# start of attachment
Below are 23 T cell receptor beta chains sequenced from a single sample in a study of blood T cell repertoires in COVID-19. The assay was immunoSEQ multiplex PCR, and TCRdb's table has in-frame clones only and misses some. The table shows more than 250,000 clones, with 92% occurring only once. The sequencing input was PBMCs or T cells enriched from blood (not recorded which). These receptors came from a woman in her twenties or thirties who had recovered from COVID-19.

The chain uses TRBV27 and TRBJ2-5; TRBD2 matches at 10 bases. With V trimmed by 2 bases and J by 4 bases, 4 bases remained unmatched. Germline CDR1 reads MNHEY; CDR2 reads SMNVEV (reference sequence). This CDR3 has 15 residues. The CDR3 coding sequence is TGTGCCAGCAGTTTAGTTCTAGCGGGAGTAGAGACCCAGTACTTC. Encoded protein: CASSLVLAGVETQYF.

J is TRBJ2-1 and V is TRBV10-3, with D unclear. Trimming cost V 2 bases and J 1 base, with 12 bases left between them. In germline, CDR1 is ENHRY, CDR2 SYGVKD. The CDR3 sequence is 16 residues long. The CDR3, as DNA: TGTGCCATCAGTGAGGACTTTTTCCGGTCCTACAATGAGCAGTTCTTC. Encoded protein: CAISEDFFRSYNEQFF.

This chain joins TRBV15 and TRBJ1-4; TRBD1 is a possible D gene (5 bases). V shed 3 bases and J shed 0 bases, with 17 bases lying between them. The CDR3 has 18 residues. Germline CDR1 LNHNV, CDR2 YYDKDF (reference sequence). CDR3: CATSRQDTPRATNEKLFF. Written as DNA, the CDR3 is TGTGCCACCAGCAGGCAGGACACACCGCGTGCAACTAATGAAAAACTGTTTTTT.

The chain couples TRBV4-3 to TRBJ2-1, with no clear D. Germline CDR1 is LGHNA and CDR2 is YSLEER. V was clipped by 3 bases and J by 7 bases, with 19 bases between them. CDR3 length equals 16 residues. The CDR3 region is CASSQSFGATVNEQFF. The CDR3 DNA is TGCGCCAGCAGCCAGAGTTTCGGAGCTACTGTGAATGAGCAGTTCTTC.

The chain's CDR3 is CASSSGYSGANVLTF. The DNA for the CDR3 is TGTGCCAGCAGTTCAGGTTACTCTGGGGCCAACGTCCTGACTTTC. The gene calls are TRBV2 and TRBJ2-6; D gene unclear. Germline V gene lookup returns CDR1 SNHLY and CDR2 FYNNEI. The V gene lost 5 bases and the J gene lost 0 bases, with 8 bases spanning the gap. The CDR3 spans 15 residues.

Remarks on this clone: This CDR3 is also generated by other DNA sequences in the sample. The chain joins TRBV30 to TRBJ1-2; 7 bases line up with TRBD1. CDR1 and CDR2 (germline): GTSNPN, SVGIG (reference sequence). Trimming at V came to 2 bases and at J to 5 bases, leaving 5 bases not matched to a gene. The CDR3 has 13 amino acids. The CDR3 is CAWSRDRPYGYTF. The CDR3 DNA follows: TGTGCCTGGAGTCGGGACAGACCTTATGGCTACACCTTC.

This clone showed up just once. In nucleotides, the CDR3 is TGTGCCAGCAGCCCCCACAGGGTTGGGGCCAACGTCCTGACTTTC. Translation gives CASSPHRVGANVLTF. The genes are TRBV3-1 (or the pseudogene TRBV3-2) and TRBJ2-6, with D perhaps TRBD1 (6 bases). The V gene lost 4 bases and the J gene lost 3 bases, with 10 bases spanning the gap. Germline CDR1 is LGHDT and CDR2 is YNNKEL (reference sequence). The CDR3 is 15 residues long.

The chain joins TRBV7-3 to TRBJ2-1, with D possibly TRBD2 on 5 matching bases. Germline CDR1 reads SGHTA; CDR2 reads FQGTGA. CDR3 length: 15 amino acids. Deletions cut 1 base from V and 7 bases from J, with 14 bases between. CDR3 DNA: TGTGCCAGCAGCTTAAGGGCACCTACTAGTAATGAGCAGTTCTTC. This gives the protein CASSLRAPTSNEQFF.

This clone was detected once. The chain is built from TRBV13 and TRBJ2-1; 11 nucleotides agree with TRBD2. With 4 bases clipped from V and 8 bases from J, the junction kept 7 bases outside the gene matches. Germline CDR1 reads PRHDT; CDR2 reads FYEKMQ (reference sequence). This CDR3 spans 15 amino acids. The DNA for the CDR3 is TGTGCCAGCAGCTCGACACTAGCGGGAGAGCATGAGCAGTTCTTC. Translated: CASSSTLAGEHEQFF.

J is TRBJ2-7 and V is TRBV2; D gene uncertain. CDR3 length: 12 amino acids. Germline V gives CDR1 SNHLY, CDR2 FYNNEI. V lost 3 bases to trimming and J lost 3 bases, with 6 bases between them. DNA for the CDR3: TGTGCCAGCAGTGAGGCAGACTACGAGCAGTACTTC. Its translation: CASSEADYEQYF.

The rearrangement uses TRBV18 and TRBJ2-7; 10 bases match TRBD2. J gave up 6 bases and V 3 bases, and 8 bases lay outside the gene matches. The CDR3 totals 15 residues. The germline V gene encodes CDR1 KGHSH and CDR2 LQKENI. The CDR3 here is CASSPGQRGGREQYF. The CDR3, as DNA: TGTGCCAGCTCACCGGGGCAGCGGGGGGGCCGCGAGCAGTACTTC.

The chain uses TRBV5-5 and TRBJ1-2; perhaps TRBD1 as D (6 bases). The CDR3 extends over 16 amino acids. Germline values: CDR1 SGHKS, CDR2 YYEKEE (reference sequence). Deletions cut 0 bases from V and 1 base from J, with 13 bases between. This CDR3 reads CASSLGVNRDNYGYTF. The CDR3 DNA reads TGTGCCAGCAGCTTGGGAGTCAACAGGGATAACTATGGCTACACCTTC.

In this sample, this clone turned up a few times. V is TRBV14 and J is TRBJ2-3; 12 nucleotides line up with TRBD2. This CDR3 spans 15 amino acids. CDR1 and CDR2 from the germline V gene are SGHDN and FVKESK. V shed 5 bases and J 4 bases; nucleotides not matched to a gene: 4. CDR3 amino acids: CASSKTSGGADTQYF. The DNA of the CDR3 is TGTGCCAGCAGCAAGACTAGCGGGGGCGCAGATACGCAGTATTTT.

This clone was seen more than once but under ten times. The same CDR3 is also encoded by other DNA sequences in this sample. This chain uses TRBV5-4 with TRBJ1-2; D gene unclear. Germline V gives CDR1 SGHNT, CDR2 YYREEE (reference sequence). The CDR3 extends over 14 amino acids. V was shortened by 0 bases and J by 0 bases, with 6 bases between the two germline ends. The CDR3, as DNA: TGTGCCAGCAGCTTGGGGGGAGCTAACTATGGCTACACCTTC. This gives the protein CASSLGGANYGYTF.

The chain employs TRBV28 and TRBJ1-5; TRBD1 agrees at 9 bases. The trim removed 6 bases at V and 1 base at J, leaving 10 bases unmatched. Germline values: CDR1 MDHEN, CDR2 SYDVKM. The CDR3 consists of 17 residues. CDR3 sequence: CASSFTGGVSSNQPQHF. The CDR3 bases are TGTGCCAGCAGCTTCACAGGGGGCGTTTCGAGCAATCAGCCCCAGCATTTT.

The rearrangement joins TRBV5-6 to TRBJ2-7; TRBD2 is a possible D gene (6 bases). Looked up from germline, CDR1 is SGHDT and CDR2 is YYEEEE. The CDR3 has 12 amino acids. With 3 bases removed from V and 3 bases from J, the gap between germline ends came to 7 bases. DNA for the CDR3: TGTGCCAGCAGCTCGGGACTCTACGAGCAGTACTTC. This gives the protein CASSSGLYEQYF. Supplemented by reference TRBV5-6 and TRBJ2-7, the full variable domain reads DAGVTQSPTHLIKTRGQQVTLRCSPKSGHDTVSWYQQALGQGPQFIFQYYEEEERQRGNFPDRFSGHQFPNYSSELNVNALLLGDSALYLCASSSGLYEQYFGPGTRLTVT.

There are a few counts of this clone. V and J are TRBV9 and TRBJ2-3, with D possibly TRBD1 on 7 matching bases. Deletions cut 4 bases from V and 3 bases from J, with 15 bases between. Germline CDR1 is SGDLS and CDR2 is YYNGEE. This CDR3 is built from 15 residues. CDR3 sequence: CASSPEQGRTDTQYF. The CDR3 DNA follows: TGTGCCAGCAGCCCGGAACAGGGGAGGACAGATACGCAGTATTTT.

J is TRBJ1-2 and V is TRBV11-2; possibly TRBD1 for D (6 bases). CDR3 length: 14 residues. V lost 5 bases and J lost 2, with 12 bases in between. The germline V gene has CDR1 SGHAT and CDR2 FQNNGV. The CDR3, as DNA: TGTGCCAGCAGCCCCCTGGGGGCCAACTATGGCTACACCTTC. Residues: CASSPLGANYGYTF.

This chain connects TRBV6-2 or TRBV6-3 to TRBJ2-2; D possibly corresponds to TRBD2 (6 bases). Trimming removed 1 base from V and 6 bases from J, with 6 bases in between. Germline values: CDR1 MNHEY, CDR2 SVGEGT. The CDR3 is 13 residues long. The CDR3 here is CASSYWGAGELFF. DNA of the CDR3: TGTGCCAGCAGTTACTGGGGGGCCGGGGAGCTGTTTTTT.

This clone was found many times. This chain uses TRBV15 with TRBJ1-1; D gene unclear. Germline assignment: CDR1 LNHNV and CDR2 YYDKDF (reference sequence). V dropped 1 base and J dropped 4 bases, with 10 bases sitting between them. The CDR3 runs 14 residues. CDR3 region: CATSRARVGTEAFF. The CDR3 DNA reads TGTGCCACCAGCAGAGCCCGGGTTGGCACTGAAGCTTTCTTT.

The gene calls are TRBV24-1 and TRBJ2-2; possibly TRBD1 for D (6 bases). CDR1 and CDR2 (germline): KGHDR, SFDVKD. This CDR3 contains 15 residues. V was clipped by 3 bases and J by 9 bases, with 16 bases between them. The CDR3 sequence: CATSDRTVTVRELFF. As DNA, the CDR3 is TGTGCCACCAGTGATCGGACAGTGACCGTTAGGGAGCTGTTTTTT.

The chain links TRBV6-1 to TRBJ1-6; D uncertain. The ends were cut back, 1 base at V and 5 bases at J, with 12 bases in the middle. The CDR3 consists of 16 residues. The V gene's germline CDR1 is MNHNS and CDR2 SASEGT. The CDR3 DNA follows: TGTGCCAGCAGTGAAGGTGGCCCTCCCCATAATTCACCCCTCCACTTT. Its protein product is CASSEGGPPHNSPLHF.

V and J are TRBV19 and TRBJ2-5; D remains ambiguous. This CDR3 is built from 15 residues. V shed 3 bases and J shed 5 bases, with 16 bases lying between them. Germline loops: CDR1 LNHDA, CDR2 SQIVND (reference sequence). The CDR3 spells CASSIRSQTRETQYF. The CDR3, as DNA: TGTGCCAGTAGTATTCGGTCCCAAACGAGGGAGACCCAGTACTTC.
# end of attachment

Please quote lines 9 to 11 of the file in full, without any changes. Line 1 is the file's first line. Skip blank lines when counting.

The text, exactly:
The chain joins TRBV7-3 to TRBJ2-1, with D possibly TRBD2 on 5 matching bases. Germline CDR1 reads SGHTA; CDR2 reads FQGTGA. CDR3 length: 15 amino acids. Deletions cut 1 base from V and 7 bases from J, with 14 bases between. CDR3 DNA: TGTGCCAGCAGCTTAAGGGCACCTACTAGTAATGAGCAGTTCTTC. This gives the protein CASSLRAPTSNEQFF.

This clone was detected once. The chain is built from TRBV13 and TRBJ2-1; 11 nucleotides agree with TRBD2. With 4 bases clipped from V and 8 bases from J, the junction kept 7 bases outside the gene matches. Germline CDR1 reads PRHDT; CDR2 reads FYEKMQ (reference sequence). This CDR3 spans 15 amino acids. The DNA for the CDR3 is TGTGCCAGCAGCTCGACACTAGCGGGAGAGCATGAGCAGTTCTTC. Translated: CASSSTLAGEHEQFF.

J is TRBJ2-7 and V is TRBV2; D gene uncertain. CDR3 length: 12 amino acids. Germline V gives CDR1 SNHLY, CDR2 FYNNEI. V lost 3 bases to trimming and J lost 3 bases, with 6 bases between them. DNA for the CDR3: TGTGCCAGCAGTGAGGCAGACTACGAGCAGTACTTC. Its translation: CASSEADYEQYF.